Currently, Reed & Reed is constructing rebar and concrete formwork for the New Hampshire Abutment backwall, the pier cap for Pier 7 and the footing for Pier 6. It also is augering out the top 80 to 85 ft. of 30-in. diameter pipe pile at Pier 5, driving cofferdam sheets at Pier 4 and extending the trestle toward Pier 3, Moran said.

The two truss bridges that are being replaced — the Charles Dana and the Anna Hunt Marsh bridges — were constructed in 1920, with modifications installed in 1988 and 2003. They have been on the state's "Red List" since 2018 with poor superstructures listed. The 21- and 23-ft. bridges are too narrow and have provided a long history of traffic incidences and accidents when large vehicles have attempted to cross.

The truss bridges that are being replaced by the new steel girder bridge won't be demolished. Laroche said they will be rehabilitated for pedestrian and bicycle use.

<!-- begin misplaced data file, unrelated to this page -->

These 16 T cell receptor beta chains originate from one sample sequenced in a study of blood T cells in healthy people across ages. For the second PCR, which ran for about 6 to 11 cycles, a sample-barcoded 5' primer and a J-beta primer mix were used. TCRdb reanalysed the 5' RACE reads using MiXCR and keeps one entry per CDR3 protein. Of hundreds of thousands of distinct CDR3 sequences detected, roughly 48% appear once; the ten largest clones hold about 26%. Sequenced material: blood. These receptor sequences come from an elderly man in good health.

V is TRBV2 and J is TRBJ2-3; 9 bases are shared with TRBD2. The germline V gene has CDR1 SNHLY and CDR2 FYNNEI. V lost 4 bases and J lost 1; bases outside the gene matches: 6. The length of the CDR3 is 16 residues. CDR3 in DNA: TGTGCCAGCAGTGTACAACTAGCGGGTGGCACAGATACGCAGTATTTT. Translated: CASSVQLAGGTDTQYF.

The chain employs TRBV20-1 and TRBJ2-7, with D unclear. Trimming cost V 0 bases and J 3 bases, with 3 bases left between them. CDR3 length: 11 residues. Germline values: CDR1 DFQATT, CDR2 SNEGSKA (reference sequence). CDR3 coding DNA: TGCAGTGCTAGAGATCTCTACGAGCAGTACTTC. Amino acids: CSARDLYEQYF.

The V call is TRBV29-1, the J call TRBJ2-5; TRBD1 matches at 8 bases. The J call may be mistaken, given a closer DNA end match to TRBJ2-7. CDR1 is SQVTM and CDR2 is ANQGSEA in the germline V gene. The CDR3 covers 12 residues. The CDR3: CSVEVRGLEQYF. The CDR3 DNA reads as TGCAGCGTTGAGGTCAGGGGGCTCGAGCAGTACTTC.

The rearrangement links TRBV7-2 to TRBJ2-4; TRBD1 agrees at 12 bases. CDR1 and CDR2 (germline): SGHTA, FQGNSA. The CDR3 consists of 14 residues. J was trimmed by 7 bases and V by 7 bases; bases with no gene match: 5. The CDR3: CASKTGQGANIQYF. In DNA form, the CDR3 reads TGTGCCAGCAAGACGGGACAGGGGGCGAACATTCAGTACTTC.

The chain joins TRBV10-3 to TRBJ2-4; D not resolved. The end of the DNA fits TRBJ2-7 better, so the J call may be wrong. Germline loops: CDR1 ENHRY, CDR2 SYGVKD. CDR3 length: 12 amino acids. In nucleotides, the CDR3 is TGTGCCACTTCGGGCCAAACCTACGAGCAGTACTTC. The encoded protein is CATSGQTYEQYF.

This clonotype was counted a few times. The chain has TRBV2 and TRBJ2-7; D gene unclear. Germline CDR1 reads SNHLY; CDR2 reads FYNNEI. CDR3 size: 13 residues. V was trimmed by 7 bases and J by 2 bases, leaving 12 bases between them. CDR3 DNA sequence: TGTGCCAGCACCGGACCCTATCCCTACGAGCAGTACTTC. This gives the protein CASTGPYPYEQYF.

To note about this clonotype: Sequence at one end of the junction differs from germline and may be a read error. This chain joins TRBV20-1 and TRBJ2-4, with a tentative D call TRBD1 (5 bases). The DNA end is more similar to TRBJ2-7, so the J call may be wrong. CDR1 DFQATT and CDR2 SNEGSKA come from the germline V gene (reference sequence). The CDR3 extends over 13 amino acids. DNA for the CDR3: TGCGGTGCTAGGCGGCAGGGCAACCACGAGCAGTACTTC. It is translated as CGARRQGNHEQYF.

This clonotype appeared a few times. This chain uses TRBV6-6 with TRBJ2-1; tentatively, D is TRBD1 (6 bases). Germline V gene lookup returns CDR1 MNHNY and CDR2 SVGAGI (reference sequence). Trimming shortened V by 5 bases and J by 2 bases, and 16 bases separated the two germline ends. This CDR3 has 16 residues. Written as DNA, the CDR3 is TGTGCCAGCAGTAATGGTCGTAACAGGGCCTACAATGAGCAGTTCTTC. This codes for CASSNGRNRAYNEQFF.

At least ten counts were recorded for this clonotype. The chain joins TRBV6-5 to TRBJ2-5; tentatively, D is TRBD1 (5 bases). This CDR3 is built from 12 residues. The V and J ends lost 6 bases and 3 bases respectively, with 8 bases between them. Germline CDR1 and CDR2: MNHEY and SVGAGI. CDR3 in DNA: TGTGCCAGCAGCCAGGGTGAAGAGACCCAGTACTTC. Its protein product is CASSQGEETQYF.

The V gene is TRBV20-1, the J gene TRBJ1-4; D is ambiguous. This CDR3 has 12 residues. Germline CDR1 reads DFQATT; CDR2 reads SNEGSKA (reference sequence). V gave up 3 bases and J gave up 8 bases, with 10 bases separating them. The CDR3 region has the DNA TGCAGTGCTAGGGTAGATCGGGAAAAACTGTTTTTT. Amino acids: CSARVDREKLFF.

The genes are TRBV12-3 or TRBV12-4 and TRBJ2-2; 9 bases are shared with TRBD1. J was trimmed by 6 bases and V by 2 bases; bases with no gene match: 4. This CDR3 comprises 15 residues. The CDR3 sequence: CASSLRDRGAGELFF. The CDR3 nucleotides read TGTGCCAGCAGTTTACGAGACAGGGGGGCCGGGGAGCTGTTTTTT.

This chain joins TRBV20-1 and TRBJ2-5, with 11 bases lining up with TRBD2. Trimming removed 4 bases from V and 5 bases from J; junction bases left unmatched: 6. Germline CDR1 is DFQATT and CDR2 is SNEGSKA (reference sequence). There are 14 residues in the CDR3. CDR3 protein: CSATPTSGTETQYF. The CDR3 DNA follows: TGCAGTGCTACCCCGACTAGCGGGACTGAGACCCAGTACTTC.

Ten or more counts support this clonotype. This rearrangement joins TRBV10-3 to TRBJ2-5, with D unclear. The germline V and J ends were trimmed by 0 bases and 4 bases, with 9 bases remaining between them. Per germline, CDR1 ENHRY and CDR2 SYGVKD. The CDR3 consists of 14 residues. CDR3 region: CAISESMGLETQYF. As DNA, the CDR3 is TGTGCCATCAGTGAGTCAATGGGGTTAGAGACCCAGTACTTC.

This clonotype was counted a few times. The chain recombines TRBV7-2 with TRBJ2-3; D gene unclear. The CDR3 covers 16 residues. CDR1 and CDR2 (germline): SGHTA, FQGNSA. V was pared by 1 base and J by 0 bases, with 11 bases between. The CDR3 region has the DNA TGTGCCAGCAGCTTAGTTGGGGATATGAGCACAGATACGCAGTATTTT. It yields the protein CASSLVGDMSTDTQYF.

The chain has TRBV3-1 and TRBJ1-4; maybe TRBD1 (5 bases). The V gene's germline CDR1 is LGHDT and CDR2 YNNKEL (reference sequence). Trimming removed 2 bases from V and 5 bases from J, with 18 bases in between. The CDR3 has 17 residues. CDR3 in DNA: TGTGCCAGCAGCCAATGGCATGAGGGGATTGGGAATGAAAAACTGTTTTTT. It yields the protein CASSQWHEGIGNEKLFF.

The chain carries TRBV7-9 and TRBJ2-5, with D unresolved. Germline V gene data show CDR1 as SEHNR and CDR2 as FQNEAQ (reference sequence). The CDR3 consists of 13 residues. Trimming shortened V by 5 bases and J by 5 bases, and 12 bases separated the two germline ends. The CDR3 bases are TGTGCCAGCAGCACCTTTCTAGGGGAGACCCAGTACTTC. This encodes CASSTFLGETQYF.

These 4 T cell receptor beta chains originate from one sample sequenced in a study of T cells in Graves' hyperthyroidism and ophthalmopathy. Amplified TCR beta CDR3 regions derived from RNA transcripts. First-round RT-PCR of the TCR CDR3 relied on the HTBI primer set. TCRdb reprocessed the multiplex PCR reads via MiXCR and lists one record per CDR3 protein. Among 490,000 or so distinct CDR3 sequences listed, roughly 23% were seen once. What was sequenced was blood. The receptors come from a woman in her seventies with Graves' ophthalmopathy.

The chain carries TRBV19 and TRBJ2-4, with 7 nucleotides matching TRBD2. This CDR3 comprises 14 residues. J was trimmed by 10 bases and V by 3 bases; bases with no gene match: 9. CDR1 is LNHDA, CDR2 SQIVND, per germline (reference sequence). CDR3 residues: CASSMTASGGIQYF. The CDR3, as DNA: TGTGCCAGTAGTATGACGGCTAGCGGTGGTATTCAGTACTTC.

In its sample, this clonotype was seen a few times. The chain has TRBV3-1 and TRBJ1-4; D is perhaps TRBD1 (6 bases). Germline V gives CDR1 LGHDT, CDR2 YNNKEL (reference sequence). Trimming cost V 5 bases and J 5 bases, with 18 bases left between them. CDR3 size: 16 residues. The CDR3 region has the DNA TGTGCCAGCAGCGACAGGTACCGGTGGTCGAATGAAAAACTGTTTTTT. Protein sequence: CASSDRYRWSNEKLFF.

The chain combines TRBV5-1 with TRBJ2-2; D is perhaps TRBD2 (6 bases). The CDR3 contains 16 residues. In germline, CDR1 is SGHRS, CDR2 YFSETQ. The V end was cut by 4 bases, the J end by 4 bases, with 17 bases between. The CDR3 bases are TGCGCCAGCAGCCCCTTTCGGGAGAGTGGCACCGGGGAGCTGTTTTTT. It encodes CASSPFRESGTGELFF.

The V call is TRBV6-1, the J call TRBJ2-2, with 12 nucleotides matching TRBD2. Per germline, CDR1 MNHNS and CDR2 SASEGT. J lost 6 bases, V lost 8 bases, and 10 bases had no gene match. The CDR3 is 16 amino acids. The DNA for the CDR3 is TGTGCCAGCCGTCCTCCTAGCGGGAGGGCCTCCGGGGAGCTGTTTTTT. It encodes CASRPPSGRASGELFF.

"They will be closed to vehicle traffic," Moran said. "A future contract is to be put to bid to rehab those two bridges. Minor repairs will be made to the concrete and steel portions of these structures and a considerable amount of money will be spent on repainting them and removing and abating old lead paint prior to a new paint application."

The total cost of the project will be $61.2 million with New Hampshire paying for the bulk of the amount and Vermont the remainder.

NHDOT and VTrans have agreed to fund the project utilizing an 83/17 percent split for all preliminary engineering costs of the new bridge. The town of Brattleboro will pay for 7 percent of the construction costs to rehabilitate the Anna Marsh Truss Bridge. NHDOT will pay for 93 percent of the costs of the rehabilitation of the Anna Marsh Truss Bridge and 100 percent of the rehabilitation costs of the Charles Dana Hunt Truss Bridge. New Hampshire and Vermont are currently utilizing state funds, federal formula funds, and GARVEE bonding for the construction of this project. Grant Anticipation Revenue Vehicles — GARVEEs — are debt-financing instruments repaid with future Federal-aid funds. CEG